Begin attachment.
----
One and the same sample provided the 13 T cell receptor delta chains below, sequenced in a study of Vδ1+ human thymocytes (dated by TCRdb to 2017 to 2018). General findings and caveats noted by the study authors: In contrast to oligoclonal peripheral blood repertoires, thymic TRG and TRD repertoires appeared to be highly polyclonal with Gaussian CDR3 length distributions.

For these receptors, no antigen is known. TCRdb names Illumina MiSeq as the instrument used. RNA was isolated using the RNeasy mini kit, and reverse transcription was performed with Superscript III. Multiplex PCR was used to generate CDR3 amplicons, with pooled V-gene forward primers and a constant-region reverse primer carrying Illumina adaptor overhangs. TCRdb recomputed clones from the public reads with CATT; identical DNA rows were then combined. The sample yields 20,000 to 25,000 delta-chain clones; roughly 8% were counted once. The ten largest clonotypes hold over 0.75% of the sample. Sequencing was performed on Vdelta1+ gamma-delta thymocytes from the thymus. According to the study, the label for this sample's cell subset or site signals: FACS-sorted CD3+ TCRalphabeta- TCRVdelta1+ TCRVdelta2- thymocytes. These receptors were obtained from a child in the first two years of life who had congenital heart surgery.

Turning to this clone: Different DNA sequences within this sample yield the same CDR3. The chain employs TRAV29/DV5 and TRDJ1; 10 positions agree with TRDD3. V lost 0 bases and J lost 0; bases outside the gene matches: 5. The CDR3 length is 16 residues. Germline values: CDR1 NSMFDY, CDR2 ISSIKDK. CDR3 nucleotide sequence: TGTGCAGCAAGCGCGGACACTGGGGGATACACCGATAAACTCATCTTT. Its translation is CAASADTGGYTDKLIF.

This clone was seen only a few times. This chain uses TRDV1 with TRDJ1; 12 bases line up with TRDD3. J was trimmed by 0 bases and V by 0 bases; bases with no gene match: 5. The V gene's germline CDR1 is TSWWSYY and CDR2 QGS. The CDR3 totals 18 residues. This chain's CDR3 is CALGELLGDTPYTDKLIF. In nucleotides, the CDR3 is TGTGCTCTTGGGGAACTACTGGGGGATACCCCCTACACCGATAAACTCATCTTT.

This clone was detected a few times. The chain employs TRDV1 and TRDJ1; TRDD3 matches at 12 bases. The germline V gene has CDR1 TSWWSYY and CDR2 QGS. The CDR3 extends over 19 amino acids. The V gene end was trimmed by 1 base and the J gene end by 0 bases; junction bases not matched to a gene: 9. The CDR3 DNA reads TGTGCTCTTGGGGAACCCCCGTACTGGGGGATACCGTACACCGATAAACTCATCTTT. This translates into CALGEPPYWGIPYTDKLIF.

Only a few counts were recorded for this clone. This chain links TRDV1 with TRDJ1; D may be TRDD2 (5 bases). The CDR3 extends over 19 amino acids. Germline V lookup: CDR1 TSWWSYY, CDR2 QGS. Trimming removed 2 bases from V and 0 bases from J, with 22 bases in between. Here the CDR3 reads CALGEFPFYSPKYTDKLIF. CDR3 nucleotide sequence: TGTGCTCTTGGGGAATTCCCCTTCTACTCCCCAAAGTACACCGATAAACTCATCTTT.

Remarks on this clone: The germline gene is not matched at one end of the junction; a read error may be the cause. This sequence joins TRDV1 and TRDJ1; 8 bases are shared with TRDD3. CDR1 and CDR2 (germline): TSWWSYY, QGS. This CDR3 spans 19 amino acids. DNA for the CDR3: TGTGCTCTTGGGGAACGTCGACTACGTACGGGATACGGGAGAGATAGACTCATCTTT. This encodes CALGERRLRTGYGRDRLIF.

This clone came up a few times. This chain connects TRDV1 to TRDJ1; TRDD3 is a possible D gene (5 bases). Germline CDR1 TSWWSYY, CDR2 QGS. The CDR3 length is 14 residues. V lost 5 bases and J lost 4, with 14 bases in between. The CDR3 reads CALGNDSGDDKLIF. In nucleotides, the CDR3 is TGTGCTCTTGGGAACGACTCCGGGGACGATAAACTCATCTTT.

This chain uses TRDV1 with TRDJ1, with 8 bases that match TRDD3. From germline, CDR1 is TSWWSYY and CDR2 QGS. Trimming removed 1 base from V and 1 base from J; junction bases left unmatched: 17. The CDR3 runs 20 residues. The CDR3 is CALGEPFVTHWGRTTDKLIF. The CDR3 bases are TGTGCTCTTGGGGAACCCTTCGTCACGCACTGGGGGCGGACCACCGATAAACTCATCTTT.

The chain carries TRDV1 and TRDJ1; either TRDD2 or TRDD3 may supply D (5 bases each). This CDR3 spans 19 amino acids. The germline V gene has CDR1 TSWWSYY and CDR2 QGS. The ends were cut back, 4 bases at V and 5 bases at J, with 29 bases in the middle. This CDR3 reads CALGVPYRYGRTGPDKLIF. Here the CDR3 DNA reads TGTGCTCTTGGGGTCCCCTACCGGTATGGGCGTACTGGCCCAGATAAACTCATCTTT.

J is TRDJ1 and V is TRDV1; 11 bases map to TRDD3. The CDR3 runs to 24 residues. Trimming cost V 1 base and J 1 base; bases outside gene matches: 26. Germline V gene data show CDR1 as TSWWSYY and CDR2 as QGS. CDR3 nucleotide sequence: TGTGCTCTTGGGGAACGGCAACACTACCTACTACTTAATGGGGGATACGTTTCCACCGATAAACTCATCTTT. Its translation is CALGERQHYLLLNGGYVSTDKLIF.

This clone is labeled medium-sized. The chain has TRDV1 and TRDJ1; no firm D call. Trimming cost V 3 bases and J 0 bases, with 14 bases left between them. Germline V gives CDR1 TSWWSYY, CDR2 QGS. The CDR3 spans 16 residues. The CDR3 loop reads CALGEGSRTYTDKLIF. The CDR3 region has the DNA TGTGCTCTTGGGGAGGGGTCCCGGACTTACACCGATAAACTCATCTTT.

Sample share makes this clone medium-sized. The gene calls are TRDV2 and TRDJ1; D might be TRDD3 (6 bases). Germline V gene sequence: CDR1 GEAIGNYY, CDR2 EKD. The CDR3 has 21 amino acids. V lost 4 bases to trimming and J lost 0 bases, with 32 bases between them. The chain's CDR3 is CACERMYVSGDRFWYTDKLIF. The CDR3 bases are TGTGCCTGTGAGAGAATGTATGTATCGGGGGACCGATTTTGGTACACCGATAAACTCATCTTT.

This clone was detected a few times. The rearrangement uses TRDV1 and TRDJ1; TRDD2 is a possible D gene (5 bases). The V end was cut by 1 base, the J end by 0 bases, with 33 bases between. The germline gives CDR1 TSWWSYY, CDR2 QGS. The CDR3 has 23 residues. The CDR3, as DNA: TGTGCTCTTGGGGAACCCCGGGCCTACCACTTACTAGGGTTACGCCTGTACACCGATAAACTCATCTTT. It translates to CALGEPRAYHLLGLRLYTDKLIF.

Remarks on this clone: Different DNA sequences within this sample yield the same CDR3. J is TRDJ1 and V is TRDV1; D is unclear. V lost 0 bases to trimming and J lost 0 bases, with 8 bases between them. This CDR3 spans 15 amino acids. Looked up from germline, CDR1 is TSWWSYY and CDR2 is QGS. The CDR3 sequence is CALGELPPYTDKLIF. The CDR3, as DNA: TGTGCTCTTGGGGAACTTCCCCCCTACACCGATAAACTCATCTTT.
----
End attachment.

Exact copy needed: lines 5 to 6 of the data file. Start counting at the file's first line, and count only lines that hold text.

This clone was detected a few times. The chain employs TRDV1 and TRDJ1; TRDD3 matches at 12 bases. The germline V gene has CDR1 TSWWSYY and CDR2 QGS. The CDR3 extends over 19 amino acids. The V gene end was trimmed by 1 base and the J gene end by 0 bases; junction bases not matched to a gene: 9. The CDR3 DNA reads TGTGCTCTTGGGGAACCCCCGTACTGGGGGATACCGTACACCGATAAACTCATCTTT. This translates into CALGEPPYWGIPYTDKLIF.

Only a few counts were recorded for this clone. This chain links TRDV1 with TRDJ1; D may be TRDD2 (5 bases). The CDR3 extends over 19 amino acids. Germline V lookup: CDR1 TSWWSYY, CDR2 QGS. Trimming removed 2 bases from V and 0 bases from J, with 22 bases in between. Here the CDR3 reads CALGEFPFYSPKYTDKLIF. CDR3 nucleotide sequence: TGTGCTCTTGGGGAATTCCCCTTCTACTCCCCAAAGTACACCGATAAACTCATCTTT.